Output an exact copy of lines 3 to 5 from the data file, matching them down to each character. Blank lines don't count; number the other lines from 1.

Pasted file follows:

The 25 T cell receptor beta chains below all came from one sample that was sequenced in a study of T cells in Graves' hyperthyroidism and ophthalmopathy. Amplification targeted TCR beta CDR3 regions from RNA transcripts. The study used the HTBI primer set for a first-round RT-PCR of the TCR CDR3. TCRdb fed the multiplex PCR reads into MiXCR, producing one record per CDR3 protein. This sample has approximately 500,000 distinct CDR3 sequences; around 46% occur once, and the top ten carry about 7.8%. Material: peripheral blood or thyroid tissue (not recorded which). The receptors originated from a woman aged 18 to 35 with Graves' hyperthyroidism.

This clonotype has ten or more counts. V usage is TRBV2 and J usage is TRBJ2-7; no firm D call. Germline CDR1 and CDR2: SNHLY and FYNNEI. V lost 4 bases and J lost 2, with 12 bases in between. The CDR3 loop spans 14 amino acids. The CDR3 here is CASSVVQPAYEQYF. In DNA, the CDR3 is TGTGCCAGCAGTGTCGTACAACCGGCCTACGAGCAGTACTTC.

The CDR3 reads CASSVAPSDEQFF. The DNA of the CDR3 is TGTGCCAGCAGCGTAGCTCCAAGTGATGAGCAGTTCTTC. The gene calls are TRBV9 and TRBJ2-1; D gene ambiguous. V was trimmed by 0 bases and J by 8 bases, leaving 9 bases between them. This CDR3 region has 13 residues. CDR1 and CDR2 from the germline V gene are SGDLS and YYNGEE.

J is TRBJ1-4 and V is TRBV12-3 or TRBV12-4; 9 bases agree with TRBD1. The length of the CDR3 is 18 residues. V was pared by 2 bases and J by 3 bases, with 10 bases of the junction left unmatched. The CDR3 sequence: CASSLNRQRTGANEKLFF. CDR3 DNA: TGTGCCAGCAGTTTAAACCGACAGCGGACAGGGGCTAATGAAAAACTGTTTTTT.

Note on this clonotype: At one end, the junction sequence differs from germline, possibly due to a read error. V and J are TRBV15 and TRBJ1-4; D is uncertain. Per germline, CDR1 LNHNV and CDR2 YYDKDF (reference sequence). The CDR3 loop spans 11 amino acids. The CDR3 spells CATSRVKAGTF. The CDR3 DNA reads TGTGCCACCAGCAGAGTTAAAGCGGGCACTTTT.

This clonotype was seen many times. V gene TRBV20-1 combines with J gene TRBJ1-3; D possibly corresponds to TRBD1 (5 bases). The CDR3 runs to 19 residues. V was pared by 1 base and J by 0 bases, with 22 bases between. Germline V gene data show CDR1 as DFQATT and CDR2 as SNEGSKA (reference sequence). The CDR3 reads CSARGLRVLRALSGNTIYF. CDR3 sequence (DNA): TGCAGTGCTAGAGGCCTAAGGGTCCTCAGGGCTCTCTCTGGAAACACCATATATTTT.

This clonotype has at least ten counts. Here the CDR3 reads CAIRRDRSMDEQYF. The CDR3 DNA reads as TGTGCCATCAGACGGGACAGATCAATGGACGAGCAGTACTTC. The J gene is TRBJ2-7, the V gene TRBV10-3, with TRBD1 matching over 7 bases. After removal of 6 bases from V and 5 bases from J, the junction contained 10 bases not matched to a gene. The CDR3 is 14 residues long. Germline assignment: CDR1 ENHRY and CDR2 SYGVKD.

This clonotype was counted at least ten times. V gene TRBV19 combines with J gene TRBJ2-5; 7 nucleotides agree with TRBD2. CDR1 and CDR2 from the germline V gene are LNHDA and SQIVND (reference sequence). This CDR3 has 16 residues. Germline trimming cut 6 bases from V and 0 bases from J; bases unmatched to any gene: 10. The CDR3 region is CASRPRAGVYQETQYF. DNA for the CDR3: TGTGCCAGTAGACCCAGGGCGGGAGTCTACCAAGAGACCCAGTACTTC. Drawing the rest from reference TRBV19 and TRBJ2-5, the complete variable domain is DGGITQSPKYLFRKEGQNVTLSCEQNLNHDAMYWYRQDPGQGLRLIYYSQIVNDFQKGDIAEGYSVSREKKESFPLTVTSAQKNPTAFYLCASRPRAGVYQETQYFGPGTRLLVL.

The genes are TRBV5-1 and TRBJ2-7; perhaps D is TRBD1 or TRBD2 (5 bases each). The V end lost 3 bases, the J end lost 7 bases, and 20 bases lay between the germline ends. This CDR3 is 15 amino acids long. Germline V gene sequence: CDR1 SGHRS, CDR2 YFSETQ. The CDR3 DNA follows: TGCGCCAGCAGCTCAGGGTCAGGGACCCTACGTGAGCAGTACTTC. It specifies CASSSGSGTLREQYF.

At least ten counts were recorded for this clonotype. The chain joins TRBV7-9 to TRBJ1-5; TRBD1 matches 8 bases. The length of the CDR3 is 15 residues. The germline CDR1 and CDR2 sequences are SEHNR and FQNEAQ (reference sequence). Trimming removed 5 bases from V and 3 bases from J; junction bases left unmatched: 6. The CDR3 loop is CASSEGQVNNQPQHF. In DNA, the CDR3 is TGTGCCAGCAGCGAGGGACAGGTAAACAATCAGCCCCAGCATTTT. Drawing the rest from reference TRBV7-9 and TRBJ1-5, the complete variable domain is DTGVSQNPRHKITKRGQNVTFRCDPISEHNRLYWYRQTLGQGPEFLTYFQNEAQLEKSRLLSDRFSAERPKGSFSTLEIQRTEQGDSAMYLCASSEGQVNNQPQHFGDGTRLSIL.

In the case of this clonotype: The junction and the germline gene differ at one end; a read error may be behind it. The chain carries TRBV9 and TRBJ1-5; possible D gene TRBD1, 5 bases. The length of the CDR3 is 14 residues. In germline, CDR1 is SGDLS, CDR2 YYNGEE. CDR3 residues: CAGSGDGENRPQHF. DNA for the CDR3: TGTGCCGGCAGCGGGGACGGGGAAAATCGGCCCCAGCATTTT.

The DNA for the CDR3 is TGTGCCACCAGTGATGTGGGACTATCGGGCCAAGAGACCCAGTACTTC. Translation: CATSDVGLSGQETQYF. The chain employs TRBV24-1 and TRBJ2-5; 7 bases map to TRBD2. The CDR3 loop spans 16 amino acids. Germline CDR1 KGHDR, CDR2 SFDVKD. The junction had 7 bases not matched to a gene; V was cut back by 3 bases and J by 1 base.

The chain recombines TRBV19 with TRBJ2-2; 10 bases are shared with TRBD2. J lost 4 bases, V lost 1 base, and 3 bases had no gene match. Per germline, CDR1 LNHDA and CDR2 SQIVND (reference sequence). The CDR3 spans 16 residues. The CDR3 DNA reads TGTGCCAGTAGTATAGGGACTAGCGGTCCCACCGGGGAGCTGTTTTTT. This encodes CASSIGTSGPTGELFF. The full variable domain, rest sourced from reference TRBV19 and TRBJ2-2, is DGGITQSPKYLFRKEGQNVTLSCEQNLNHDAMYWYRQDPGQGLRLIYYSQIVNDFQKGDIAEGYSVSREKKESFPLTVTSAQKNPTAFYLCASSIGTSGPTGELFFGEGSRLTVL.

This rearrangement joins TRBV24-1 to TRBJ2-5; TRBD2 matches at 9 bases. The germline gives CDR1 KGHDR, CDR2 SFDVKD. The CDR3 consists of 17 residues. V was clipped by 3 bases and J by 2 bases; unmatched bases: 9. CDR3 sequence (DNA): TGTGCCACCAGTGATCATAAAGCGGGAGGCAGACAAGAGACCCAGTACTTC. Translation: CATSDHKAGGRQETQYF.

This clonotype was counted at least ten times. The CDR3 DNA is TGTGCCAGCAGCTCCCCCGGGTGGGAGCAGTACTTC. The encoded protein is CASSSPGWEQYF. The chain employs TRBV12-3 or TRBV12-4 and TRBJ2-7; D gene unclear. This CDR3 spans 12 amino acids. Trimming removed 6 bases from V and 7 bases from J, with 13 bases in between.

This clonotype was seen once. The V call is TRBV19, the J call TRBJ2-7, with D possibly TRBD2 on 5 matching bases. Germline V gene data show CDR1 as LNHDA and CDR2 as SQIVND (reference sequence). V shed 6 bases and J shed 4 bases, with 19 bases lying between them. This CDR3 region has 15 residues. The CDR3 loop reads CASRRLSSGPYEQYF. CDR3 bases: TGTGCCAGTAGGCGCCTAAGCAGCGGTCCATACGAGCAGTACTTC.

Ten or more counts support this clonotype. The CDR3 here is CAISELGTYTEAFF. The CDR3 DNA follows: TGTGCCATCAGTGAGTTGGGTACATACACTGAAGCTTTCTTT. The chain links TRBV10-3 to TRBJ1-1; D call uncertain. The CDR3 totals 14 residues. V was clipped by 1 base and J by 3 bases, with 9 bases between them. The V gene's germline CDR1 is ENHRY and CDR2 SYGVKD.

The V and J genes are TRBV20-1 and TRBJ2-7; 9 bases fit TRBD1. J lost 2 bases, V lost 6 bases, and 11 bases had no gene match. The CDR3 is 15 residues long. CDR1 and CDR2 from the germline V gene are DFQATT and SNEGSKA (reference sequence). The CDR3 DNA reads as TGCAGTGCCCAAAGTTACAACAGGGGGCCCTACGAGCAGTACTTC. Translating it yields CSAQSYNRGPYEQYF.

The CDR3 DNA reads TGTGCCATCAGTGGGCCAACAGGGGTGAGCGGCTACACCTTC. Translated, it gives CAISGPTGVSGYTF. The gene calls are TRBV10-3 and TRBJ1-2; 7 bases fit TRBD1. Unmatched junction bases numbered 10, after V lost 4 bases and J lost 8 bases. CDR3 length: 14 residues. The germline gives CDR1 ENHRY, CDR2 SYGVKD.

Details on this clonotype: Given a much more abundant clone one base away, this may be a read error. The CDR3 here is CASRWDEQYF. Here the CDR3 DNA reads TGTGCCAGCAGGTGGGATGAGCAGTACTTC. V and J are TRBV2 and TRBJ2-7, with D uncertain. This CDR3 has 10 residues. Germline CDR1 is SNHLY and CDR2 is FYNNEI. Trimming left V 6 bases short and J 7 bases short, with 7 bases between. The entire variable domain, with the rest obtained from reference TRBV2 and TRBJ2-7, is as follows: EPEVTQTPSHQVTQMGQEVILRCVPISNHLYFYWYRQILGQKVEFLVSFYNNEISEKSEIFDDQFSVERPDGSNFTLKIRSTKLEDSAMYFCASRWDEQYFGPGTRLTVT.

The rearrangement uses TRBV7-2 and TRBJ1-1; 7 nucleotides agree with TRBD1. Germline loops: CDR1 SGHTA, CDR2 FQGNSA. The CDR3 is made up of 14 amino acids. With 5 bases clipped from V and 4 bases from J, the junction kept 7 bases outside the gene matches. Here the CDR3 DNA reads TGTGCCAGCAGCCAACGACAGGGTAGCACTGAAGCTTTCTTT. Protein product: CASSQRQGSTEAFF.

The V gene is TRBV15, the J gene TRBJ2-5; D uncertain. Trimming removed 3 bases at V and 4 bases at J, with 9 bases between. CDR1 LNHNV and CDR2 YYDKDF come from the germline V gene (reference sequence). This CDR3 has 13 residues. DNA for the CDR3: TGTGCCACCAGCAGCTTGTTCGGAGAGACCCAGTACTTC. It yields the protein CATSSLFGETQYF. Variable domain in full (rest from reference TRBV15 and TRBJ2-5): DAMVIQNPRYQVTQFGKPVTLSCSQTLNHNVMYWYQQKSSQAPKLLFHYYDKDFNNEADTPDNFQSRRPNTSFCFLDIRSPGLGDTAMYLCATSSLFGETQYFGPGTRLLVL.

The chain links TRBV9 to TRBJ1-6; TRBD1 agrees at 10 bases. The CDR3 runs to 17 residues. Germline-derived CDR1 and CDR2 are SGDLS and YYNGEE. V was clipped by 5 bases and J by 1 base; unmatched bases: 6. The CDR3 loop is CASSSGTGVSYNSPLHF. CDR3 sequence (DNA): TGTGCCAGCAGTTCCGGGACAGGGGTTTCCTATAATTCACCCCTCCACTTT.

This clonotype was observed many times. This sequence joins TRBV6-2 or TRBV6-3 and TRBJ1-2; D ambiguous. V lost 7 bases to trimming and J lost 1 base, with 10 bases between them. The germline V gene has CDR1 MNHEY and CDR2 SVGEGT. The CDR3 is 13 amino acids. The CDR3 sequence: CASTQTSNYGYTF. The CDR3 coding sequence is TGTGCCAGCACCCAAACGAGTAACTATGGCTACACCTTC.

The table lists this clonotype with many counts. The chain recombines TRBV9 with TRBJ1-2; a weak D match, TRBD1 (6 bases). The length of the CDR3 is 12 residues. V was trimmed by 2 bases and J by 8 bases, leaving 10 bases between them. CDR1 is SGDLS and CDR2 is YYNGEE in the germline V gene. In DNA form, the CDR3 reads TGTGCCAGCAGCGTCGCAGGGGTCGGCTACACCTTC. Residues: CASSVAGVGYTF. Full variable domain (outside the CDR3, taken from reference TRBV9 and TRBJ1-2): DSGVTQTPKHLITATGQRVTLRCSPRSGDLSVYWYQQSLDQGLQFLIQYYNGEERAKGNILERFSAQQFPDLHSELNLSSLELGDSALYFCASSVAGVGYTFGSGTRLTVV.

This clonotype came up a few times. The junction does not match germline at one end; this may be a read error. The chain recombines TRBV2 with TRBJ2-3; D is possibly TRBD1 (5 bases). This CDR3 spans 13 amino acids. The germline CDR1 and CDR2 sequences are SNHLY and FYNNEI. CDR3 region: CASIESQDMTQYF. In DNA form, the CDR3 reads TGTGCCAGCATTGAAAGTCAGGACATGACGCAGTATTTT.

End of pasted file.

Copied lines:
The CDR3 reads CASSVAPSDEQFF. The DNA of the CDR3 is TGTGCCAGCAGCGTAGCTCCAAGTGATGAGCAGTTCTTC. The gene calls are TRBV9 and TRBJ2-1; D gene ambiguous. V was trimmed by 0 bases and J by 8 bases, leaving 9 bases between them. This CDR3 region has 13 residues. CDR1 and CDR2 from the germline V gene are SGDLS and YYNGEE.

J is TRBJ1-4 and V is TRBV12-3 or TRBV12-4; 9 bases agree with TRBD1. The length of the CDR3 is 18 residues. V was pared by 2 bases and J by 3 bases, with 10 bases of the junction left unmatched. The CDR3 sequence: CASSLNRQRTGANEKLFF. CDR3 DNA: TGTGCCAGCAGTTTAAACCGACAGCGGACAGGGGCTAATGAAAAACTGTTTTTT.

Note on this clonotype: At one end, the junction sequence differs from germline, possibly due to a read error. V and J are TRBV15 and TRBJ1-4; D is uncertain. Per germline, CDR1 LNHNV and CDR2 YYDKDF (reference sequence). The CDR3 loop spans 11 amino acids. The CDR3 spells CATSRVKAGTF. The CDR3 DNA reads TGTGCCACCAGCAGAGTTAAAGCGGGCACTTTT.